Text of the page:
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Home Fine Living Foreign Correspondant Life’s a Journey - Teenage Crushes

Life’s a Journey - Teenage Crushes

clint-eastwood

VAV!/February 10, 2012 By Helen Spencer of Life's A Journey

Look, if I'm going to be totally honest with you about this, then there were more than three.

But in case anyone I actually knew in 1978 is tuning in (unlikely, since no one who knows me would imagine there to be any items of remote interest in my past family stories), I shall pretend that I was a sensible, level-headed teenager who wasted no time on the fanciful imaginings of romance with handsome, unreachable mega-stars.

It began as early as the age of 12. I developed a terribly British (but rather unusual for a pre-teen girl) obsession with cricket. I never missed a Test Match. I knew the name of every player and every ridiculous player position ('deep silly mid-off' and the like). It was not the marvels of this historical game which had ignited my sudden sporting passion, however. In fact, it was not a sporting passion at all. Just a passion. Of the animal kind.

ian-botham

Ian Botham. 'Both', 'Beefy' or just plain 'Ian'. Who the Hell cared? Corrrrr. I am ashamed to say that I even sat and watched it with my dad, who naively believed we were having some 'dad/daughter time'. He watched the scoreboard whilst I watched Mr Botham's masterful strokes.

I kicked Ian in to touch when I first saw 'The Good, The Bad and the Ugly'. Now it was Clint. Oh, Clinty baby, what a dish you were! I hung a small but perfectly formed poster (probably cut out of some horrendous teen comic like Look-In) of Clint on my bedroom wall, directly behind my headboard. This was so I could kiss him goodnight full on the cold, papery lips. If this didn't suffice, I would use the back of my hand to practice snogging with him.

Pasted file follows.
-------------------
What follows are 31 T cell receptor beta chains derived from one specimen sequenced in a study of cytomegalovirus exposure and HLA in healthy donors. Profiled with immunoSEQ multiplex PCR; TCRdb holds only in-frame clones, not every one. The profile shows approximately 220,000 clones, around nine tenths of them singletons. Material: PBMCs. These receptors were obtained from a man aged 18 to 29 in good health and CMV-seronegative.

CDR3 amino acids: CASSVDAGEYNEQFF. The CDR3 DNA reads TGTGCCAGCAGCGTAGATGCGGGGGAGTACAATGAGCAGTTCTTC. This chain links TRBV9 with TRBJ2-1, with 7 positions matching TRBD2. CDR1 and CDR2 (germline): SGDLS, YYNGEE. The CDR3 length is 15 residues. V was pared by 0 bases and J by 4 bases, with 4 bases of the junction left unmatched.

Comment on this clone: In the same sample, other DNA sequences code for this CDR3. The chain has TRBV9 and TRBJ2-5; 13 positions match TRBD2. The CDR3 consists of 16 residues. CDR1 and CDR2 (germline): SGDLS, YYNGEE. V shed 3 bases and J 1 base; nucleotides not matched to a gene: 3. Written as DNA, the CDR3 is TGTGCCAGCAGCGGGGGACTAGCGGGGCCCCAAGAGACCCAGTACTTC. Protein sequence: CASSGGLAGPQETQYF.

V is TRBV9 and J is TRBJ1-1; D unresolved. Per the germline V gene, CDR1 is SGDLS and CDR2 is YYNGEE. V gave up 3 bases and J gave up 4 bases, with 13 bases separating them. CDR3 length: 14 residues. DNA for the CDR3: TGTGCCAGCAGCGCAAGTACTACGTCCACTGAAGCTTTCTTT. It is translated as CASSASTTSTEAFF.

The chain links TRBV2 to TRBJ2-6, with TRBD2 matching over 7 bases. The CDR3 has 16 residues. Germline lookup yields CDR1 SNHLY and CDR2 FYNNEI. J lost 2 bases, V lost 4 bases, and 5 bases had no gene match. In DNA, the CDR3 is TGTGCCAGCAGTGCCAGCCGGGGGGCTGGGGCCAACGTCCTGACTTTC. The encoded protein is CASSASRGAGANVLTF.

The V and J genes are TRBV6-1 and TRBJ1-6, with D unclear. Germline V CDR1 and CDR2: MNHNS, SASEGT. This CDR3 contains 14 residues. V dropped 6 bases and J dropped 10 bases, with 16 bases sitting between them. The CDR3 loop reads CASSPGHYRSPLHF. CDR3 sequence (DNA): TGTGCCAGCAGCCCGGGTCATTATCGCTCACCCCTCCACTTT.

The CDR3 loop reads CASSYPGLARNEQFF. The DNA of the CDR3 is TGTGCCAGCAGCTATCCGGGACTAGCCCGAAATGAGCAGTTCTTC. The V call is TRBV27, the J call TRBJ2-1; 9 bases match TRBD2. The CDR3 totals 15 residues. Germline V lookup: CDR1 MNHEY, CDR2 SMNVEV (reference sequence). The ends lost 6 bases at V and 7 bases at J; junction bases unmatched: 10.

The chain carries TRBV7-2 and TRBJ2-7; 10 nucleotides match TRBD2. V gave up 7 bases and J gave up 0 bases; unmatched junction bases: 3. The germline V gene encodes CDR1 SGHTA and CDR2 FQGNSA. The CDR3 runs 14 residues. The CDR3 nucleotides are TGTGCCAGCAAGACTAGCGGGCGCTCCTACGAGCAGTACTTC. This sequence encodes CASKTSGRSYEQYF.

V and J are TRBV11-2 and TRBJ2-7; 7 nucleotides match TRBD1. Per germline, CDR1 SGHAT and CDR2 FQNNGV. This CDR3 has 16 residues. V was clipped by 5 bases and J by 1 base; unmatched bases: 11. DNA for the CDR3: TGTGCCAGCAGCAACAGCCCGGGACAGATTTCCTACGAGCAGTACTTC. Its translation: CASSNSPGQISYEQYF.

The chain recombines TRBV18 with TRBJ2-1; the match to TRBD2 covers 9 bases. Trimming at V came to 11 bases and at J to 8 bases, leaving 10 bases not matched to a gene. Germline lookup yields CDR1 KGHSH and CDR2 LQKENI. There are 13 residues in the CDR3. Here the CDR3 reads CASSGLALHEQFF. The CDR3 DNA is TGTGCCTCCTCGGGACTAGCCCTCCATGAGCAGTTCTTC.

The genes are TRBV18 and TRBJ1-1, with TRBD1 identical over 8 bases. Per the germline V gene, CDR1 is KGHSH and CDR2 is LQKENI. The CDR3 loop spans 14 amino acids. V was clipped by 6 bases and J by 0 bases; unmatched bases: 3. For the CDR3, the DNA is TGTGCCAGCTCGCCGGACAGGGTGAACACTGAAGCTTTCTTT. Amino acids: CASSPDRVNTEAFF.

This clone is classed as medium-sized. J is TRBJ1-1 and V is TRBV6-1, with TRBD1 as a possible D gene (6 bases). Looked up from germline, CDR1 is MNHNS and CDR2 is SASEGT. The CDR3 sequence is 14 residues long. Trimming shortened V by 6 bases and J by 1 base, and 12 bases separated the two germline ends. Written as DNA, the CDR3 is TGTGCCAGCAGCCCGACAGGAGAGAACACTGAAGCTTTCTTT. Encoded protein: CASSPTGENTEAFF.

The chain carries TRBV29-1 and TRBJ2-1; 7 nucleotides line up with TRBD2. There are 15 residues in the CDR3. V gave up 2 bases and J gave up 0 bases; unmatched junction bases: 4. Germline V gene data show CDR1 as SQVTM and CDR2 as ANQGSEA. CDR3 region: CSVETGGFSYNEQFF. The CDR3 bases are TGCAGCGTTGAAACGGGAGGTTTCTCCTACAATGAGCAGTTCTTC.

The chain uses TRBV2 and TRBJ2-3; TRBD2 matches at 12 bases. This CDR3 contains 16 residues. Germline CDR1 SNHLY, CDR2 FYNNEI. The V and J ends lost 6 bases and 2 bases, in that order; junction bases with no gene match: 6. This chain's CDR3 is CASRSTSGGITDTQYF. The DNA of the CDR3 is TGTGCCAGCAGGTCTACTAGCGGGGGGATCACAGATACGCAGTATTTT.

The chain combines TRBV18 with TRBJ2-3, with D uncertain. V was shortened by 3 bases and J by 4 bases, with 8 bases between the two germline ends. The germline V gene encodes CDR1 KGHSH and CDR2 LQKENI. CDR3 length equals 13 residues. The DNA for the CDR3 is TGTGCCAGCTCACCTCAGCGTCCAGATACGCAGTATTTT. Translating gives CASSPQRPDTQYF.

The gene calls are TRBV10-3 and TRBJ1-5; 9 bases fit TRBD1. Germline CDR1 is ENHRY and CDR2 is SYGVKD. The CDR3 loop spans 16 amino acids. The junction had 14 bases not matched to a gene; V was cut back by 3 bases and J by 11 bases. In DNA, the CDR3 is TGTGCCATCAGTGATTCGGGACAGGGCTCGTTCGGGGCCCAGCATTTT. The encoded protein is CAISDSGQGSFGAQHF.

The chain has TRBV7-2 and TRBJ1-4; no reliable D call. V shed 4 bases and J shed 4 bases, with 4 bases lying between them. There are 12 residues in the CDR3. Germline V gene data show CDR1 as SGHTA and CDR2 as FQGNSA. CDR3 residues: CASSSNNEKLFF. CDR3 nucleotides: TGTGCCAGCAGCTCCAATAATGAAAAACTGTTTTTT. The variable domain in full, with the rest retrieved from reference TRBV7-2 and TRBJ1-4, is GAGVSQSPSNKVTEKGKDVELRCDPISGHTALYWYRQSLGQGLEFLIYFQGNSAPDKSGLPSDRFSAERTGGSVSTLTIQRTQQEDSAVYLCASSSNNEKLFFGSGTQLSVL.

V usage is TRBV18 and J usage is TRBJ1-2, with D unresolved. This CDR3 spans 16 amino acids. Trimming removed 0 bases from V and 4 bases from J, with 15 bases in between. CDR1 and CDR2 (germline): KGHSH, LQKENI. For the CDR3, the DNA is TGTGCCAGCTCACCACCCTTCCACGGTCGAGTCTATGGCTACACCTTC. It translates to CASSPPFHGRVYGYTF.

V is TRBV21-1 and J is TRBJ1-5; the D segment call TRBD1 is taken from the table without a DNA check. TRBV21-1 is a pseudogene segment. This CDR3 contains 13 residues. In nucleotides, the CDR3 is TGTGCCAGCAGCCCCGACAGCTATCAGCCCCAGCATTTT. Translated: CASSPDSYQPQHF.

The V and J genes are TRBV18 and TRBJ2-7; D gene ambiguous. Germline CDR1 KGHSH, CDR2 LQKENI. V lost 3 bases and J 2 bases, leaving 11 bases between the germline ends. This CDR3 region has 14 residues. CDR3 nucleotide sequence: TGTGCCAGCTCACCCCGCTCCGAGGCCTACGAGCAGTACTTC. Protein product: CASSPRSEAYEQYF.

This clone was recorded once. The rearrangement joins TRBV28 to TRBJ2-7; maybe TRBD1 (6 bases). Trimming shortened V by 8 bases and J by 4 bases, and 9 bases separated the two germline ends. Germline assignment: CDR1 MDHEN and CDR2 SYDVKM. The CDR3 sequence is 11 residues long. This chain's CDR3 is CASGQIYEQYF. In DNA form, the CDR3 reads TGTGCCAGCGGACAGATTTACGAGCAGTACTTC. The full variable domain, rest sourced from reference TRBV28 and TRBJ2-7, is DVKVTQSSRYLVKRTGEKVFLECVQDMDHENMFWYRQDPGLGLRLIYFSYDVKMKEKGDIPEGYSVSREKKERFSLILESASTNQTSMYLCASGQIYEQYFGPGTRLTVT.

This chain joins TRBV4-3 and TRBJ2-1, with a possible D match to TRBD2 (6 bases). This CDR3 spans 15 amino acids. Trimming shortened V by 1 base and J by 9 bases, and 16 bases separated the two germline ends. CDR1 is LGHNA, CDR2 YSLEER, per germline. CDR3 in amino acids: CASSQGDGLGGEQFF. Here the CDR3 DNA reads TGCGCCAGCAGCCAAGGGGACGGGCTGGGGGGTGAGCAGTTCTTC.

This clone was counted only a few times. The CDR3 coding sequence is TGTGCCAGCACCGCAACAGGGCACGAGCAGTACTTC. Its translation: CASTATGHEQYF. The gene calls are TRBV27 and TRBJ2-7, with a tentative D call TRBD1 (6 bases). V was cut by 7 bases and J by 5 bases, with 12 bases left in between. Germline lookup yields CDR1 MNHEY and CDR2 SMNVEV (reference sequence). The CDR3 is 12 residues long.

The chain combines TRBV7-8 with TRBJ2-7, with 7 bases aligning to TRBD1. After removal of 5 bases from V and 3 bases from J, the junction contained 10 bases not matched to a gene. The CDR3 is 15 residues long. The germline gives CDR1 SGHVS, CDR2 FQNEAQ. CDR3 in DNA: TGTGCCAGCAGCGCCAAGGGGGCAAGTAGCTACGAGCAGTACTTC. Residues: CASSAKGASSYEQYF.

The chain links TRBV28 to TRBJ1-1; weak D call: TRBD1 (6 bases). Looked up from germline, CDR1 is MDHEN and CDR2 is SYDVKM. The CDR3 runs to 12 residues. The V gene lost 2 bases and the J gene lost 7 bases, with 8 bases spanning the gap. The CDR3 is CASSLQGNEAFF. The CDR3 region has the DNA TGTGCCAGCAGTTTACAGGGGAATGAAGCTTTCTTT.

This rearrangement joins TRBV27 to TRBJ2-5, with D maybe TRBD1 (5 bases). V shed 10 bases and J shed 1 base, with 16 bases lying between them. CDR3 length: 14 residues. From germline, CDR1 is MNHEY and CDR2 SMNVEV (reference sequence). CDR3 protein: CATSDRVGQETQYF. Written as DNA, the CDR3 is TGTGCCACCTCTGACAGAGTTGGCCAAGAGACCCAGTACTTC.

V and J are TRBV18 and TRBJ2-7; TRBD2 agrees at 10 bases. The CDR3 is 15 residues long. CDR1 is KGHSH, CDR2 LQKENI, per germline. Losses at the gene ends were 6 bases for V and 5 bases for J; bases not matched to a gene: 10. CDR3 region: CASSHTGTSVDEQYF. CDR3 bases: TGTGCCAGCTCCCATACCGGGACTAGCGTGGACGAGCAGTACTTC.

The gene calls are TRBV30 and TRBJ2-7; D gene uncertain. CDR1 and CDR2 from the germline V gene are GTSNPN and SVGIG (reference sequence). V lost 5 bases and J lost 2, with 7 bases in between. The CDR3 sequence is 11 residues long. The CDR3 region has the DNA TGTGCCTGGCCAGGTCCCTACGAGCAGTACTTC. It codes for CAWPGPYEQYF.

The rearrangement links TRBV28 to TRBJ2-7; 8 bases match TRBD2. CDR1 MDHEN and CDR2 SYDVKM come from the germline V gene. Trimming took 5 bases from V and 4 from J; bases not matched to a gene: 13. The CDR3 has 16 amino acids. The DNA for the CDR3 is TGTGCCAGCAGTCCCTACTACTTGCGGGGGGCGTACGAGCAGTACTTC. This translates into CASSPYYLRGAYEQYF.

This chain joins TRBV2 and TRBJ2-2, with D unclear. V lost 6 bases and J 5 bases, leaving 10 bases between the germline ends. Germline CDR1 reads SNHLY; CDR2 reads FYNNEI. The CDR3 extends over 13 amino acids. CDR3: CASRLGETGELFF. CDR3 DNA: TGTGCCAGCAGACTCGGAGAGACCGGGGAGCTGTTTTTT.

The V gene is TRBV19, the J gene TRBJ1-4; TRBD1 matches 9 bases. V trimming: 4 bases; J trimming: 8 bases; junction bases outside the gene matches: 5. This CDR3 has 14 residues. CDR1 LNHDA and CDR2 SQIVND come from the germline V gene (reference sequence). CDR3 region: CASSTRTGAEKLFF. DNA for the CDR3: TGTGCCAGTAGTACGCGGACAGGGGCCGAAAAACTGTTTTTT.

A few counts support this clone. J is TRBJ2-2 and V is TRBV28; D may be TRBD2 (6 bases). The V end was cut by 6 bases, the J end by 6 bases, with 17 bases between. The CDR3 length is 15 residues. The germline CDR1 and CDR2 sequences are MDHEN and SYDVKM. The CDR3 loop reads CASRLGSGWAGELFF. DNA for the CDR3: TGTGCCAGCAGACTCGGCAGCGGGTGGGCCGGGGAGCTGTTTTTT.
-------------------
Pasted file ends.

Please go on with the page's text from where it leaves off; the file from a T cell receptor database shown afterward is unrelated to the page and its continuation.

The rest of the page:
Clint, it seemed, was destined to be another's. And another's. And several more.

And then in 1978 I found John. Sadly, he never quite found me, but you can't win them all.

john-travolta

For most of my life I plunged these intense crushes deep into my memory, never sharing them. I suppose I thought I must be the only kid feeling this way. How many millions of other teens have done the same, I wonder? But Life's a Journey, right? We can't possibly go to our graves without sharing the memories of our passionate embraces with.....ourselves!


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Last Updated ( Sunday, 18 May 2014 04:47 )  

 

 

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Pictured above: Mississippi Gulf Coast in august 1969 following Hurricane Camille. This scene of destruction was typical of the damage left by Hurricane Camille when it ravaged the Mississippi Gulf Coast in August 1969. The eye of the storm passed directly over the Bay of St.Louis and killed or injured hundreds of Gulf Coast residents. (SSC-97-032)/NASA. VAV!/August 29, 2014 "By Chrismus! Wasn't that hurricane a lulu? I was settin here readin when I noticed it was gettin so damn dark. I couldn't see... I looked out the winder and saw our big tree going over as easy as you please -not all at once, but little by little. I watched it down and said that I bet the one in front wouldn't go for that was stronger. Then I saw one of our garage doors spinning by the winder and right across the street on to Doctor Brown's lawn. Somehow it got going on its edge like one of them straw hats we used to wear, and it was certainly making time." - One witness's description September 21, 1938, regarding a Category 3 hurricane nicknamed "the Long Island Express" Hurricanes have been and always will be an integral part of life in the United States...the Hurricane season in the Atlantic begins June 1st and ends November 30th and the Eastern Pacific hurricane season begins May 15th and also ends November 30th.    What exactly is a Hurricane? Hurricanes, also known as cyclones in the western Pacific or typhoons in the Indian Ocean, are large and violent storm systems that begin in tropical seas during the summer or fall.  They are capable of producing torrential rains, large hail, dangerous waves, epic flooding, violent winds with a well-defined circulation and minimum sustained winds of 74 miles per hour (64 knots) or higher, and tornadoes,  all of which may result in catastrophic property damage and staggering loss of life.   

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